Articulation of a problem
I am becoming more aware that not having a strategy for the simulation is detrimental to decision making. My biggest problem this week was not being able to follow a strategy set out by our group.
Analysis of that problem
In all of my previous group projects during my time at uni, there has always been an explicit strategy communicated across the group as well as a common shared goal. This helped with delegation of tasks and made measuring our success much easier. However, my experience in 300 so far is completely different, where no guidance has been laid out as of yet, which I find personally am struggling to work without.
Formulation and testing of a tentative theory to explain the problem
It is a really common problem among groups and teams to feel dissatisfied with your work because there is no formal strategy to follow. Reading about it online made me realise there is a really easy solution to my problem and that is to MAKE A STRATEGY. It’s such a simple task that can be completed in a variety of methods. One method is outlined in an article written by Kim & Mauborgne (2002) is a four step visualisation process is recommended to the reader. This is helpful for a team who currently low-performing, quick to blame bad results on external factors and don’t have very good strategic-planning practices in place. I absolutely related to all three of these statements therefore believe it's worth acting on.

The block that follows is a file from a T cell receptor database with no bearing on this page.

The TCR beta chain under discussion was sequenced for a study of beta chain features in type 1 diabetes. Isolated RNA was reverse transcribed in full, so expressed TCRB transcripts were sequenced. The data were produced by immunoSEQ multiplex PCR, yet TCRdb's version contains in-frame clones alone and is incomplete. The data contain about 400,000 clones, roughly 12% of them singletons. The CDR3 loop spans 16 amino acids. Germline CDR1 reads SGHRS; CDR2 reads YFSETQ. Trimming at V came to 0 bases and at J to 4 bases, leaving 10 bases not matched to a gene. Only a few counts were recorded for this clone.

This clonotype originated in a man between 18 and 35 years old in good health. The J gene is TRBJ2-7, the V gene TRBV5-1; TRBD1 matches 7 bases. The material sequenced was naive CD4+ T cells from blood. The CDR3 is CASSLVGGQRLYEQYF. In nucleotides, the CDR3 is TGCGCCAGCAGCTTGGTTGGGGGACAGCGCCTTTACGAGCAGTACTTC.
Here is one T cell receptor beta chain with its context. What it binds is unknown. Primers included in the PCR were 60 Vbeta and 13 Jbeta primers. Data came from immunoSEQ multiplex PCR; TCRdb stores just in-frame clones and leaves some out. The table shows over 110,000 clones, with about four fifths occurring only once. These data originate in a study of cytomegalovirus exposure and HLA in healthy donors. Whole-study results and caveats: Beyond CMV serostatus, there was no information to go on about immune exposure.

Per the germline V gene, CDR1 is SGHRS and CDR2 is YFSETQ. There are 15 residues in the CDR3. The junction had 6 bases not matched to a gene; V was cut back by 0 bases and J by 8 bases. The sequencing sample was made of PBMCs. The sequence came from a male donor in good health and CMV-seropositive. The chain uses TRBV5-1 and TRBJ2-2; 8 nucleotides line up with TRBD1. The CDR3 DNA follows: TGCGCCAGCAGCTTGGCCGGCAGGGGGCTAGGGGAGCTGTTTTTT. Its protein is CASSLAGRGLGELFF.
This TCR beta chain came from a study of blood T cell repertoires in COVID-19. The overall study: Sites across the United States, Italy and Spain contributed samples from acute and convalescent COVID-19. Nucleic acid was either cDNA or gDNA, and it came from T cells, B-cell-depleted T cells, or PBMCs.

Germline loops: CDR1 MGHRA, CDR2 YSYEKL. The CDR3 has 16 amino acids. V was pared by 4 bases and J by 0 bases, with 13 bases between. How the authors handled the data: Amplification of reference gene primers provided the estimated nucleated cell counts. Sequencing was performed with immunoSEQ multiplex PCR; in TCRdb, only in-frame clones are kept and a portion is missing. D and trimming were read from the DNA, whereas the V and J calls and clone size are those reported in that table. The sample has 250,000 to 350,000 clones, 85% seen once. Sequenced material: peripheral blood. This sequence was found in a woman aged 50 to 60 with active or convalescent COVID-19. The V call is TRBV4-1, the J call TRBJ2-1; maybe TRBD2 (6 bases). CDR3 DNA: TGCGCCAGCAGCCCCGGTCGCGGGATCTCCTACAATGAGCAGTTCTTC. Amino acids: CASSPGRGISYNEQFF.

Action/deciding whether to act
So after all my research on strategic planning, I finally have to decide what I’m going to do about it. This problem directly impacts me and my ability to make thoughtful decisions so therefore I am going to formulate a strategy or some ideas our team could adopt for the upcoming weeks. I have taken initiative in most other team projects at uni and found that I enjoy planning and work better when following some sort of target-based structure. So this task is not only realistic, but one that I know will benefit the team as a whole if we act on it now.
Daudelin, M. W. (1996). Learning from experience through reflection. Organizational Dynamics, 24(3), 36--48. I
Kim, W. C., & Mauborgne, R. (2002). Charting Your Company’s Future. (cover story). Harvard Business Review, 80(6), 76–83. Retrieved from http://search.ebscohost.com.ezproxy.auckland.ac.nz/login.aspx?direct=true&db=buh&AN=6756408&site=ehost-live&scope=site